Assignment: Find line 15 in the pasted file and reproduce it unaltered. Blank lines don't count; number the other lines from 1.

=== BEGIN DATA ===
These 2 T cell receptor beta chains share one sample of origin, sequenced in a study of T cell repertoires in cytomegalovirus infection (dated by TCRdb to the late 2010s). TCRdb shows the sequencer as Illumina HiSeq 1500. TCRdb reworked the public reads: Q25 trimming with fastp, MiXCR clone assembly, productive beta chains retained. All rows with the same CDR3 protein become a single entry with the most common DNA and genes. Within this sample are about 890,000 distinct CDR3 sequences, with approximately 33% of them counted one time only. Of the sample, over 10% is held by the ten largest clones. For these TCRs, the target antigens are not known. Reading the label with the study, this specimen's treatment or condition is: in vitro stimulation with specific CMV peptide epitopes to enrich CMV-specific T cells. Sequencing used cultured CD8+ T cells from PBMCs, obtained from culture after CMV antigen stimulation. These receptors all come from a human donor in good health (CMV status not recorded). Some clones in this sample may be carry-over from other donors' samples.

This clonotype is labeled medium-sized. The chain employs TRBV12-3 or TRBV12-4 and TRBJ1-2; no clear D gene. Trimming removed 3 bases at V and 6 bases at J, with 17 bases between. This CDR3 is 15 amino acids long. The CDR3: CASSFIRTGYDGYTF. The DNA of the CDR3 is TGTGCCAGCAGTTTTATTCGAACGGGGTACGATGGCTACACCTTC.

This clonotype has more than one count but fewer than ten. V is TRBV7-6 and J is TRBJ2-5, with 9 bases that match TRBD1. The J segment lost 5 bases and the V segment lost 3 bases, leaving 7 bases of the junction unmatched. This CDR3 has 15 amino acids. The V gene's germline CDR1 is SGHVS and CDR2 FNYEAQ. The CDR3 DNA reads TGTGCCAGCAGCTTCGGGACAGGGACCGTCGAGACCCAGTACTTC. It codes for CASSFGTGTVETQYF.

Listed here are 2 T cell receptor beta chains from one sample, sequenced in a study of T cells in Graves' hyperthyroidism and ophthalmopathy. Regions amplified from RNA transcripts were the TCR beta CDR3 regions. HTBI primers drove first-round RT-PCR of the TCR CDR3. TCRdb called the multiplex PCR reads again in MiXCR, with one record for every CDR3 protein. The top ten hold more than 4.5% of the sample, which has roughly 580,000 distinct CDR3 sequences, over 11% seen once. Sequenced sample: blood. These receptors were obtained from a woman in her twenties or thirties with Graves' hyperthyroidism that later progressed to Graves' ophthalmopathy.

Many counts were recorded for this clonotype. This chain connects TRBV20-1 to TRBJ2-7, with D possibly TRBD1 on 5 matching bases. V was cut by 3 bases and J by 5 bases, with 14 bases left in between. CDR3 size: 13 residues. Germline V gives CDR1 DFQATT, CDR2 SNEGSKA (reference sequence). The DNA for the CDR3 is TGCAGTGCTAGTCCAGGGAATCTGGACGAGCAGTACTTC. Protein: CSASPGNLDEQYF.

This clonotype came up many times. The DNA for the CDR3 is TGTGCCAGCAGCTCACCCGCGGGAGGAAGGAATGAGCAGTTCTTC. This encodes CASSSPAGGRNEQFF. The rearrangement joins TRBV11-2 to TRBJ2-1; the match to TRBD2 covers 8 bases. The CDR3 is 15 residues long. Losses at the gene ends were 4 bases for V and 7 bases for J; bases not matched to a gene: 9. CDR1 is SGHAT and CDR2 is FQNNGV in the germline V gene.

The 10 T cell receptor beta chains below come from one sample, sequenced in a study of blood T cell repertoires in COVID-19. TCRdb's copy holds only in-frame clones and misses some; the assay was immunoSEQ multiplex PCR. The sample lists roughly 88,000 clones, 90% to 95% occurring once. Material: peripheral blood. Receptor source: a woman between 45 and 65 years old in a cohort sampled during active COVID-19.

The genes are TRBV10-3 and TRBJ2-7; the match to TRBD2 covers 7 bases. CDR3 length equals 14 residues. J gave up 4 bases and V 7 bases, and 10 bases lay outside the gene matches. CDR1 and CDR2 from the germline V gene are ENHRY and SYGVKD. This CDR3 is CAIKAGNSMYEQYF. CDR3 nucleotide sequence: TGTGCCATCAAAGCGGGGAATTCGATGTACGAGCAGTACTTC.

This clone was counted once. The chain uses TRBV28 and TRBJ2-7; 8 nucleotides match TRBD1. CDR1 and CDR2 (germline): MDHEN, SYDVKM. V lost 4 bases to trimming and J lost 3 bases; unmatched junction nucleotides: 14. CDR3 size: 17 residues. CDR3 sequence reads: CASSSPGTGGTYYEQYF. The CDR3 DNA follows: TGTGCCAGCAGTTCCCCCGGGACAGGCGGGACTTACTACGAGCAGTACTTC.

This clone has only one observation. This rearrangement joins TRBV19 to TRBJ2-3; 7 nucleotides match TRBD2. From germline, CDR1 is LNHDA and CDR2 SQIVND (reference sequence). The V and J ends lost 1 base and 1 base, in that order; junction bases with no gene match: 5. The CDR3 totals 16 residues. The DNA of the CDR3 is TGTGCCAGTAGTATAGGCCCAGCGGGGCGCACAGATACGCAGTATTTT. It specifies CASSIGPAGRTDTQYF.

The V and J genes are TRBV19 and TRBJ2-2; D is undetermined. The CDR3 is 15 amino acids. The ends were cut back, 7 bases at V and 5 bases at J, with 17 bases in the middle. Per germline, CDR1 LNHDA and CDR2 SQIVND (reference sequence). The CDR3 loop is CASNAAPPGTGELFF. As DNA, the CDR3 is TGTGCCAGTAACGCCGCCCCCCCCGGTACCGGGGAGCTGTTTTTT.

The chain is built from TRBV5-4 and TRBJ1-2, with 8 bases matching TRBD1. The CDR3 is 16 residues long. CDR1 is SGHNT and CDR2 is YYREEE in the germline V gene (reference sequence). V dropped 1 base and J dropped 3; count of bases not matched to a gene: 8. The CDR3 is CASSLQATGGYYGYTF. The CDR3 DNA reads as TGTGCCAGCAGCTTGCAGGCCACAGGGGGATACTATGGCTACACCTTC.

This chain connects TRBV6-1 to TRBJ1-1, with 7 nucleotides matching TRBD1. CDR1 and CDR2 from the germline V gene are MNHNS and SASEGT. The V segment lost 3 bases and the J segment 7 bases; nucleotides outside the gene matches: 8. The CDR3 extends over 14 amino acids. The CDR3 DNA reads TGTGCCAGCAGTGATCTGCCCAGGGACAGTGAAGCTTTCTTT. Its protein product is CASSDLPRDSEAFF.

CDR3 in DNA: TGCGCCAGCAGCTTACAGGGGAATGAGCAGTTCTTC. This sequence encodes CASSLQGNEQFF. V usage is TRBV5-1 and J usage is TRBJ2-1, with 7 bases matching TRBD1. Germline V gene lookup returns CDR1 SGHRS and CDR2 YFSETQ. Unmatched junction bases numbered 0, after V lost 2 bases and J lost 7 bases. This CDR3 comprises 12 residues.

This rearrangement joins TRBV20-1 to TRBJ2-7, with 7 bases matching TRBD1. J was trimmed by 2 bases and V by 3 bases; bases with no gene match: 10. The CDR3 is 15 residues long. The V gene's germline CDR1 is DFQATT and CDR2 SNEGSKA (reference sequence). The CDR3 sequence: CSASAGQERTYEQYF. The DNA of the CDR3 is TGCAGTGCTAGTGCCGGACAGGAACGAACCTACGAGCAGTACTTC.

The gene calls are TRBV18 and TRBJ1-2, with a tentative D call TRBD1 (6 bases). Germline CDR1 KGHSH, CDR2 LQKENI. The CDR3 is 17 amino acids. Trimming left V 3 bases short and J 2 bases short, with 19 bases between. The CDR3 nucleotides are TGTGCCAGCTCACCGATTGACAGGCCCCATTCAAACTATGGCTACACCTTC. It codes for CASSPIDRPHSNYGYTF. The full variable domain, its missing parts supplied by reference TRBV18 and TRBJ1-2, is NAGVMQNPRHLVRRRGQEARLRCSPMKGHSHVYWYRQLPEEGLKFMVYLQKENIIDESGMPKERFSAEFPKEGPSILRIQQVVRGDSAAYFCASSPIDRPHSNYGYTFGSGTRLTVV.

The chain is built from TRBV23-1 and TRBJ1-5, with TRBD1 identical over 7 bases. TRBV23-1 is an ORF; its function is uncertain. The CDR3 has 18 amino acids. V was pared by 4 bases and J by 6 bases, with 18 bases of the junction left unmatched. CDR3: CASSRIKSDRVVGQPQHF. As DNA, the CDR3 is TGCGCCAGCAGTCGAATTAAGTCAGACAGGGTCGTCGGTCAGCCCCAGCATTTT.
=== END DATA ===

This rearrangement joins TRBV20-1 to TRBJ2-7, with 7 bases matching TRBD1. J was trimmed by 2 bases and V by 3 bases; bases with no gene match: 10. The CDR3 is 15 residues long. The V gene's germline CDR1 is DFQATT and CDR2 SNEGSKA (reference sequence). The CDR3 sequence: CSASAGQERTYEQYF. The DNA of the CDR3 is TGCAGTGCTAGTGCCGGACAGGAACGAACCTACGAGCAGTACTTC.